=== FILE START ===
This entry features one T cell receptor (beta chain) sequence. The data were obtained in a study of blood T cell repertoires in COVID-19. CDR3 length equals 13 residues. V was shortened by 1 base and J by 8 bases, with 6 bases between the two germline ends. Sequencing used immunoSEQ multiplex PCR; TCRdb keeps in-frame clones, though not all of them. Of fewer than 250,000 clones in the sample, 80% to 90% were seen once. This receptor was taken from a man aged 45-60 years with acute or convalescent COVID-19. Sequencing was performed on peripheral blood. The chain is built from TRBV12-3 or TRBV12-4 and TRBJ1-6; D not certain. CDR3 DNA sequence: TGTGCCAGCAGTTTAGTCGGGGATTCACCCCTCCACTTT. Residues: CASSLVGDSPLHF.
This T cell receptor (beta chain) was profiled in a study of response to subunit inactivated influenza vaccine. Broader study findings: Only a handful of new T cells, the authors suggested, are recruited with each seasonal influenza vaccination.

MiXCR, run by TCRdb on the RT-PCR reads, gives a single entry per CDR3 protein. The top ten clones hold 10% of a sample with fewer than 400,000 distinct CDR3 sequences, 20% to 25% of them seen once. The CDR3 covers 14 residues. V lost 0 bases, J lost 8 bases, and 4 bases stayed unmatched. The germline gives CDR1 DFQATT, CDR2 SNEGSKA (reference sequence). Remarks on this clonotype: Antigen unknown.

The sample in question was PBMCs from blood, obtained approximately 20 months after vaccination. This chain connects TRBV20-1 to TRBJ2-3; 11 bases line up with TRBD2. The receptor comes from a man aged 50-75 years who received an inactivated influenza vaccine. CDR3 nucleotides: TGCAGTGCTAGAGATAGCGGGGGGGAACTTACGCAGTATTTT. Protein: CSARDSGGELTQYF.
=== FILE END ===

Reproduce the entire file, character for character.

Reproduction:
This entry features one T cell receptor (beta chain) sequence. The data were obtained in a study of blood T cell repertoires in COVID-19. CDR3 length equals 13 residues. V was shortened by 1 base and J by 8 bases, with 6 bases between the two germline ends. Sequencing used immunoSEQ multiplex PCR; TCRdb keeps in-frame clones, though not all of them. Of fewer than 250,000 clones in the sample, 80% to 90% were seen once. This receptor was taken from a man aged 45-60 years with acute or convalescent COVID-19. Sequencing was performed on peripheral blood. The chain is built from TRBV12-3 or TRBV12-4 and TRBJ1-6; D not certain. CDR3 DNA sequence: TGTGCCAGCAGTTTAGTCGGGGATTCACCCCTCCACTTT. Residues: CASSLVGDSPLHF.
This T cell receptor (beta chain) was profiled in a study of response to subunit inactivated influenza vaccine. Broader study findings: Only a handful of new T cells, the authors suggested, are recruited with each seasonal influenza vaccination.

MiXCR, run by TCRdb on the RT-PCR reads, gives a single entry per CDR3 protein. The top ten clones hold 10% of a sample with fewer than 400,000 distinct CDR3 sequences, 20% to 25% of them seen once. The CDR3 covers 14 residues. V lost 0 bases, J lost 8 bases, and 4 bases stayed unmatched. The germline gives CDR1 DFQATT, CDR2 SNEGSKA (reference sequence). Remarks on this clonotype: Antigen unknown.

The sample in question was PBMCs from blood, obtained approximately 20 months after vaccination. This chain connects TRBV20-1 to TRBJ2-3; 11 bases line up with TRBD2. The receptor comes from a man aged 50-75 years who received an inactivated influenza vaccine. CDR3 nucleotides: TGCAGTGCTAGAGATAGCGGGGGGGAACTTACGCAGTATTTT. Protein: CSARDSGGELTQYF.